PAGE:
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Wednesday, October 24, 2012

The forked tongue of the fetishist

I thought this exchange on Slashdot between an engineer and a science champion concerning the recent Italian court verdicts was as illuminating as it was entertaining:
 E1: As a professional engineer, accountability starts the moment you have a license number in your state.  Any opinion you give on any project makes you liable.  The problem is that too many people are giving opinions on subjects that affect other people's lives and have zero accountability. this trial is a precursor to what may eventually become the norm. Picture these so-called experts on TV talking about this and that and if they are found wrong and someone was affected by it, then they can be held accountable. The same will be applied to lawyers and politicians and before you know it, people will be better off if we hold people with some sort of power (over other people) accountable.

S1: You seem to be conflating science with engineering. Now I have news for you: there's a reason why we have two different words for these things (and no, it's not so that poets can have a richer vocabulary for writing odes).

S2: The difference is obvious. An engineered system is just that -- a system that is fully understood and can have predictable outcomes from known initial conditions. So...it is reasonable to expect engineers to be liable for their work. Predicting earthquakes is not anywhere near as simple. To find criminal accountability from such failures is preposterous.
As a pro-scientody critic of scientistry, I am very much enjoying the flailing about of the professional scientific community and its cheerleaders in response to the L'Aquila verdicts.  Notice how these attempts to argue that scientists cannot be held liable for their false predictions completely flies in the face of the absurd, but common claim that science is the only possible means of genuinely knowing anything.  What we're witnessing here in real time is the logical unraveling of the rational materialist's science fetish; the next time you encounter an appeal to science, you now possess a powerful rhetorical weapon that will be much more effective than the logical arguments which the science fetishists ignore so readily.

If science is so obviously unreliable that scientists cannot reasonably be held responsible for the accuracy of their science-based predictions, then how can one rationally assert that it is always more reliable than documentary evidence, eyewitness testimony, or even haruspicy?  If evolution and global warming are scientific facts, then why can't they be used predict any future events with a degree of accuracy that comes anywhere close to that of a street bookie?  Is there a single biologist on the planet who is willing to risk his job on the basis of a scientific prediction, the way that so many non-scientists do every single day?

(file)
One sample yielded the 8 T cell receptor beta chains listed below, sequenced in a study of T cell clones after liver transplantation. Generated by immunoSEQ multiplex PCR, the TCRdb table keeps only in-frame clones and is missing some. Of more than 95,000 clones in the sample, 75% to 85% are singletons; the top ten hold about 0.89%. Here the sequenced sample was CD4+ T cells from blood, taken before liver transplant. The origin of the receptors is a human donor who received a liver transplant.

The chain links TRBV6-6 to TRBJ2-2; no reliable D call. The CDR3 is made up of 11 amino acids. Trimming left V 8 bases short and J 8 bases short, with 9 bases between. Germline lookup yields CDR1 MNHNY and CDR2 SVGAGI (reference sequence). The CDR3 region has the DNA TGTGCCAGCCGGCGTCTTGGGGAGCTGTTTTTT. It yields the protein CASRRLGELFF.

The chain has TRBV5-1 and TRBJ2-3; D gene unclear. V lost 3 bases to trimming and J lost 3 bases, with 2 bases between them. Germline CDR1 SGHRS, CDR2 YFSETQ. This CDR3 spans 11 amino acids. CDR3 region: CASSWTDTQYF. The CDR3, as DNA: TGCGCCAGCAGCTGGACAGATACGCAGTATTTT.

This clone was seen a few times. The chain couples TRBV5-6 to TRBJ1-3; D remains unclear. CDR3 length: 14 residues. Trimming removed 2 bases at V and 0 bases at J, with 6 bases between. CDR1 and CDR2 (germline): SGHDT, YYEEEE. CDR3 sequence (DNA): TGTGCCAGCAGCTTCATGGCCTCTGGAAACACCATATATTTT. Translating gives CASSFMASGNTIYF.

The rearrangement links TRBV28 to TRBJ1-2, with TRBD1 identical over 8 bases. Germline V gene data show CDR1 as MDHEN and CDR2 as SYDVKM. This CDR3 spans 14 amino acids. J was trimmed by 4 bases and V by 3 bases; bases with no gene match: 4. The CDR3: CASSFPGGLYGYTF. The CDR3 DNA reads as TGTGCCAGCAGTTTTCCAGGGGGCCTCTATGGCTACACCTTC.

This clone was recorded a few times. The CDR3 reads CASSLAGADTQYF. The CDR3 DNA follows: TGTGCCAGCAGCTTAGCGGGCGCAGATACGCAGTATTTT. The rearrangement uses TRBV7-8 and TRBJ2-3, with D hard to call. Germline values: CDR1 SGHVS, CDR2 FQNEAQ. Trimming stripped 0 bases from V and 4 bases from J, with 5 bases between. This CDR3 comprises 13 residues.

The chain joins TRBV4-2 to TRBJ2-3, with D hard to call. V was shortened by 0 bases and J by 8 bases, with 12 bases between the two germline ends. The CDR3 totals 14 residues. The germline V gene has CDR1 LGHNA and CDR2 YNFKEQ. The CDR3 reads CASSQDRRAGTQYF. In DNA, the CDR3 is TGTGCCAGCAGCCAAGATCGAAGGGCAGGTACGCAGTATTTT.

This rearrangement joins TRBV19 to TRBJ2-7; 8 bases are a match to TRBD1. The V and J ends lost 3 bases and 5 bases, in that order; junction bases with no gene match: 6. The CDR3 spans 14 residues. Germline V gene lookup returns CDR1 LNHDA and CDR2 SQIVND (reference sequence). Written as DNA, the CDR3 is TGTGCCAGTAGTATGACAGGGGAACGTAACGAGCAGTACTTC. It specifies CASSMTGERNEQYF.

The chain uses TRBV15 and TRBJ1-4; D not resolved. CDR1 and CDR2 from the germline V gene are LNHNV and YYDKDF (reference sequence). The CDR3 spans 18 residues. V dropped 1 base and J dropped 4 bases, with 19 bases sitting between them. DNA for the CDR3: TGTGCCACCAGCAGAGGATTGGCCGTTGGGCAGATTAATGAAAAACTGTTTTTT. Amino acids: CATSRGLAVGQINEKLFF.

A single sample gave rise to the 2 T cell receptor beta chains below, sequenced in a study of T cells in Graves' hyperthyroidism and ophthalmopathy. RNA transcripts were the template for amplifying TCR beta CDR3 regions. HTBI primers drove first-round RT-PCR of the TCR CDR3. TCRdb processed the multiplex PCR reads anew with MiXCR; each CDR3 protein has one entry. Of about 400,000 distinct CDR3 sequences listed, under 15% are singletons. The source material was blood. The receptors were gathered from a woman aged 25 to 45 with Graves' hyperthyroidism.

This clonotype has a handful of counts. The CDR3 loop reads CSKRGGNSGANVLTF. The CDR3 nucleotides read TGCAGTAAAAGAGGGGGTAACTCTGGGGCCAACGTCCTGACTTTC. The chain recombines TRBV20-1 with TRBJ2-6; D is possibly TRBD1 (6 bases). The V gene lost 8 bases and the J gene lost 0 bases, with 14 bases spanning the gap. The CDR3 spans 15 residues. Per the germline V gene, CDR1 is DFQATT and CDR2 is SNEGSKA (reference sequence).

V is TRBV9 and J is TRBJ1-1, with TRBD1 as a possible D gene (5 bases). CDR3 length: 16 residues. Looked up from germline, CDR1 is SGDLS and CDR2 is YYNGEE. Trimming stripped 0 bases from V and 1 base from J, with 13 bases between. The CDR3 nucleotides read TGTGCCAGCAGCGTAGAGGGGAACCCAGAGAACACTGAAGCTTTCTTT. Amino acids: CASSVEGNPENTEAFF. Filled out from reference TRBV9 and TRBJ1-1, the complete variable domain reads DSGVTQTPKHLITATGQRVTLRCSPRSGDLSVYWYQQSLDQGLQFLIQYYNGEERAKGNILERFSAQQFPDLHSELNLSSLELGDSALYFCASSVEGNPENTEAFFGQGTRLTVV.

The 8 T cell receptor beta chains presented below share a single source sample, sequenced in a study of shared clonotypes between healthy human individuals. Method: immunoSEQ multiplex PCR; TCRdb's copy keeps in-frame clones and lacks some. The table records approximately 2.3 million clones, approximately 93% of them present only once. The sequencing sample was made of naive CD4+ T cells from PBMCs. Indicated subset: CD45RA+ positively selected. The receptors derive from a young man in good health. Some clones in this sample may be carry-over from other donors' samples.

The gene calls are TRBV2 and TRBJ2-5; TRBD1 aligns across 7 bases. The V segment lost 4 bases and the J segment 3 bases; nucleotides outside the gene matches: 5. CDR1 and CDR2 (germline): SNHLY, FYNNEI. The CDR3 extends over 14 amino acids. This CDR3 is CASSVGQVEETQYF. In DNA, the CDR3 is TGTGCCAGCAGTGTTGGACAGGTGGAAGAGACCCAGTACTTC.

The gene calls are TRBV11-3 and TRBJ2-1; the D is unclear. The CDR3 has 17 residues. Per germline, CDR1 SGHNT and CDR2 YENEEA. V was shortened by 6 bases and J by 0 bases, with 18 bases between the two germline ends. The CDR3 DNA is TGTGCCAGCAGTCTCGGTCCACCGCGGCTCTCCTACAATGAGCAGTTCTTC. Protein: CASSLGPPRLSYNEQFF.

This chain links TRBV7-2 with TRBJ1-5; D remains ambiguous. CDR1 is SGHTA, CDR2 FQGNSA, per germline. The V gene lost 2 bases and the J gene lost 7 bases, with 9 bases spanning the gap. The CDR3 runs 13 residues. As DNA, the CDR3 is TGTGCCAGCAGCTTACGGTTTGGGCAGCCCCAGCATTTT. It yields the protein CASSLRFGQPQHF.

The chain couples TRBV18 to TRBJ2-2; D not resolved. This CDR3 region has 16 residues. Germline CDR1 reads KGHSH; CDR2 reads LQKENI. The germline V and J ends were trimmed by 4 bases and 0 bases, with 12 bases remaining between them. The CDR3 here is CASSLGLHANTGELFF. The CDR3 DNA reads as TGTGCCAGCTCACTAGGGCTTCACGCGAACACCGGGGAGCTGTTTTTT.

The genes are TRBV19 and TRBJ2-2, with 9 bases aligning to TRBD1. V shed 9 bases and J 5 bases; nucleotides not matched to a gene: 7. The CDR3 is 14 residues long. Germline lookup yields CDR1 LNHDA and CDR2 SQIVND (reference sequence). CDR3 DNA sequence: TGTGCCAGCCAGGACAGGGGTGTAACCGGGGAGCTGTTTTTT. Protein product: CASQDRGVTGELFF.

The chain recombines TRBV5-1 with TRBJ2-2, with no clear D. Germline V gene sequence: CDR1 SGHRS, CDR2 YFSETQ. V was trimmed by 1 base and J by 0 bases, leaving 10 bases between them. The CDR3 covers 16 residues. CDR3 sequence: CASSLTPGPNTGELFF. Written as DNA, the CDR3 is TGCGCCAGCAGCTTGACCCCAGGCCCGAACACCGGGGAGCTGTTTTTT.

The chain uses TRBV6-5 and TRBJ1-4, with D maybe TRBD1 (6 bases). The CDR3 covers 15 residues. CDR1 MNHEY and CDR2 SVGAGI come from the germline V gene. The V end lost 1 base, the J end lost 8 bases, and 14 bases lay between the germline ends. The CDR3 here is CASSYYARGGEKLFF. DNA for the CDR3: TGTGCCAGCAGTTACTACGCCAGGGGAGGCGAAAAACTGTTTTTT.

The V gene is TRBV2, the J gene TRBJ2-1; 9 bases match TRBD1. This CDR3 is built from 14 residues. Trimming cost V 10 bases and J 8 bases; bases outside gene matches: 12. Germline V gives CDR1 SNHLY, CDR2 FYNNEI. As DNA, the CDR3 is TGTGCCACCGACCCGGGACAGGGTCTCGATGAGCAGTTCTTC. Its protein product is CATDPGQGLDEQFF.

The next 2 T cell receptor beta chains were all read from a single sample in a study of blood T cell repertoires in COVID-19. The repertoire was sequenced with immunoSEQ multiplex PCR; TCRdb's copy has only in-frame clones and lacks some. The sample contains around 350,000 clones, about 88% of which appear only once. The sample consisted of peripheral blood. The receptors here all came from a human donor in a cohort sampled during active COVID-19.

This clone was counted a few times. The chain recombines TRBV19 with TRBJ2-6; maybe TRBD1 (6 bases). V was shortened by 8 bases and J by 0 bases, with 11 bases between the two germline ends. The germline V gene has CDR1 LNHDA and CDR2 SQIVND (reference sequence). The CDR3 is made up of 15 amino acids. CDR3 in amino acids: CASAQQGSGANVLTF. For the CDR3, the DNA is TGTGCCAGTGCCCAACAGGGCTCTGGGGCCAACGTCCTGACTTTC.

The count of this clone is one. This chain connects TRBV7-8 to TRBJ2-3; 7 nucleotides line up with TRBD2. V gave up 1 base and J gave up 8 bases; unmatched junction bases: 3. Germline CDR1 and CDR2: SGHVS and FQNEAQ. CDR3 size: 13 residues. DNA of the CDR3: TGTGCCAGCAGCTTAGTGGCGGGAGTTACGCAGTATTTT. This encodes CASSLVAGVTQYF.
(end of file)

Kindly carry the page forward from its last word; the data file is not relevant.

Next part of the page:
The observable and provable fact is that most science that has not already been confirmed by its transformation into engineering is absolutely and utterly unreliable and most factual assertions by scientists are guaranteed to be false.  One need not know anything about science to correctly conclude this, one need only understand basic human behavior and witness the way in which scientists are highly accountability-avoidant.  Moreover, it is worth noting that the position taken by the science champions is a point I have previously articulated, which is that science can only be considered reliable to the extent that it has evolved into engineering.

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49 Comments:

Anonymous scoobius dubious October 24, 2012 6:35 AM  

"science can only be considered reliable to the extent that it has evolved into engineering."

A usefully pithy expression of what I believe used to be, some time ago, considered the common-sense consensus, even (or perhaps especially) among "actual" scientists themselves.

What happened to change it all? Well, an awful lot of things, and the societal archaeology is rather complex, but if I had to express the reason in one single word I'd instead pick a number, the only number more terrifying than '1984,' and that number is...

1968.

(by the way, this number, when left to mature along its own logical lines of progression, actually ends up inevitably producing 1984, as we are observing at the present time. We could state, more or less as an axiom: 1968 ---> 1984.)

Yes, the soixante-retards have really done a number on this civilization.